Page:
by Carol Levy photographs by Kirk Gittings
the box that soars artist Orlando Leyba’s dream studio
A white-walled corridor encircles the main work spaces, providing an excellent way for Leyba to display his art.
Leyba’s work expresses the emotional experiences that come from being raised in a Hispanic family surrounded by American culture.
Streamlined and elegant, Orlando Leyba’s studio features corrugated metal walls, plenty of windows, and an unbeatable view. Right: The artist at his Corrales studio.
visual arts teacher at the Albuquerque Academy, multimedia artist Orlando Leyba instills in his students that art is about freedom of expression, a willingness to take risks, and resisting the temptation to be formulaic. Yet when he decided to build a studio adjacent to his home in Corrales, Leyba had a simple request for his contractor, Paul Kenderdine of PWKI LLC: “I want a box!”—a space with great light and separate areas to paint and show his work. In truth, Leyba was looking for a comfortable box. Like many artists, he had always painted in his garage, where he broiled in summer, froze in winter, had poor light, and showcased his work among bicycles and gardening tools. Raised in Chimayó, Leyba has always been inspired by images. He would draw, doodle, and design sports helmets and jerseys while watching television or attending church. Although this often got him into hot water, he pursued his passion, majoring in studio art at the University of New Mexico and earning an MFA at the Maryland Institute College of Art. After teaching high school in the Boston area for 11 years, he moved his family back to New Mexico. Obsessed with edges, design, color, and layers of material features, Leyba is drawn to contrasting physical and emotional elements and his canvases express the good and bad in history, nature, and life. 26
S U C A S A W I N T E R 2016
Above: Leyba works on a piece that will be part of an upcoming group show at the April Price Projects Gallery in the Hyatt Regency Albuquerque. Below: Nopali, mixed media on linen-covered panel, 32 x 25".
He describes his art as “visual dichotomies rooted in his experience growing up in New Mexico.” His work, which expresses the emotional experiences that come from being raised in a Hispanic family surrounded by American culture, juxtaposes “the beauty of cultural blending with negatives of ethnic tension.” Inspiration for his work also comes, Leyba says, from the “dichotomies I observe in the color and texture of the New Mexico landscape. Customized lowriders are a part of the landscape in Chimayó. The image of 16 layers of lacquer on a lowrider contrasts with an eroded arroyo with trash in it, and I like to put these items together in a painting.” Leyba’s richly textured, bold, and colorful work has been shown at Blue Rain Gallery and Peyton Wright Gallery in Santa Fe, 516 ARTS in Albuquerque, and Tafkaj Gallery in Geneva, Switzerland. Additionally, his work is included in the permanent collection of the National Hispanic Cultural Center of New Mexico and the Albuquerque Museum. Within 10 minutes of seeing Leyba’s proposed studio site and its incredible views of the Sandias, contractor Kenderdine knew he would build his creative client the best box ever—a box that soared. “The contemporary design is a radical departure from architecture in the area, but I designed the structure to tie it into the Corrales landscape,” says Kenderdine, who, like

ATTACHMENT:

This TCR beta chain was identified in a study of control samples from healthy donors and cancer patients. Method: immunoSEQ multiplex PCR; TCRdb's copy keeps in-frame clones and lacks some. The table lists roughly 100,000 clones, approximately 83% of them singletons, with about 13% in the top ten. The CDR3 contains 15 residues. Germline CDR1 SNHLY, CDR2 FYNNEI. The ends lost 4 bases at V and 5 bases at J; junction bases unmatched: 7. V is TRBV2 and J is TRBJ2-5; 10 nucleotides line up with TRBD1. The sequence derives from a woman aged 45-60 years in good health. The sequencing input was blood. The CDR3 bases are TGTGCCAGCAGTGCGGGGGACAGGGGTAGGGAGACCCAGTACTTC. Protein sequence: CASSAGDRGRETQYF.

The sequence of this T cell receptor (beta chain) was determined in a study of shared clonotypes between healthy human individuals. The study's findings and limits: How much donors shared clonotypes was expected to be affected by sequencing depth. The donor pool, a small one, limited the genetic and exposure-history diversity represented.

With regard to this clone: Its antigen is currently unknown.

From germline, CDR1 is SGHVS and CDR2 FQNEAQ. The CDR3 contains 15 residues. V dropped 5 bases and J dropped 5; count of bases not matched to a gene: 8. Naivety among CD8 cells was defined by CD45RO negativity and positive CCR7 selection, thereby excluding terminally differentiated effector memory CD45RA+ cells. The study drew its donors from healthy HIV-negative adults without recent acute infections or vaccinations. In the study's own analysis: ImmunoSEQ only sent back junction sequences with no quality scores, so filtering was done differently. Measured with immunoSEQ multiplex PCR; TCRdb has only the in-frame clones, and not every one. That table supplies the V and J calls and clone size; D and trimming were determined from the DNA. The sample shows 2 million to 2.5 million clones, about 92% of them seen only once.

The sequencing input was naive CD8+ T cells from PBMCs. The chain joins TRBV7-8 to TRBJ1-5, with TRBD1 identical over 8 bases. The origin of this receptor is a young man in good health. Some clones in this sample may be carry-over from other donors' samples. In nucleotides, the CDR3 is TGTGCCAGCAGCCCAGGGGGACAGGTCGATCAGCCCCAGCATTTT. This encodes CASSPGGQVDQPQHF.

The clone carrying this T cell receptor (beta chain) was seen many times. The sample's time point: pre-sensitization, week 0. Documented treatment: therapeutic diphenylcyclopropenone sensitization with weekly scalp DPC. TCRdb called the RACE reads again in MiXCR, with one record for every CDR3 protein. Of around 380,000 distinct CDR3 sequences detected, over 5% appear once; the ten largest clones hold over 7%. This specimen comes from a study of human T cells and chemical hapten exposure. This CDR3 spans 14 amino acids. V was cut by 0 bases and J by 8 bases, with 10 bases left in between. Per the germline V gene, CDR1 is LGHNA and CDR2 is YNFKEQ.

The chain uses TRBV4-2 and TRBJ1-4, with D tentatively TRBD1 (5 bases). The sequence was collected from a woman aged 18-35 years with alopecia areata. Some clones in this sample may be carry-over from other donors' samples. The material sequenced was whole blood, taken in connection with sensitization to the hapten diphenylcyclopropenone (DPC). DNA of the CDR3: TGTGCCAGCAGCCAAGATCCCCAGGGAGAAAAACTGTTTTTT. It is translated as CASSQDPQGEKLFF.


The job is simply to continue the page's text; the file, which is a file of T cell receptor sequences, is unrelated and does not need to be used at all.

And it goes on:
Leyba, incorporated contrasting physical and emotional elements into the project. The result is an artist’s dream. The strong, contemporary studio sits adjacent to Leyba’s adobe residence. Corrugated aluminum siding and a gently sloping roof are reminiscent of old New Mexico houses and barns, but the simple structural design does not interfere with the complexity of creating art. The north-facing windows fill the studio with light, but long cantilevers protect the artist’s work from the New Mexico sun. An interior corridor rimming the studio is a gallery where Leyba can display and guests can ponder his powerful art. Interestingly, Kenderdine the contractor credits Leyba the artist with “giving me the freedom to express myself as an artist.” And Leyba, who acknowledges he never envisioned how wonderful the studio would be, gives kudos to Kenderdine for building him the “best box ever.”
Having previously worked in a cramped garage, Word word word word word word word word word Leyba at last has plenty of space to not only setword up word word word word word word word word multiple work areas, but also room to keep paints, word word word word word word word word word brushes, and other art materials within easy reach.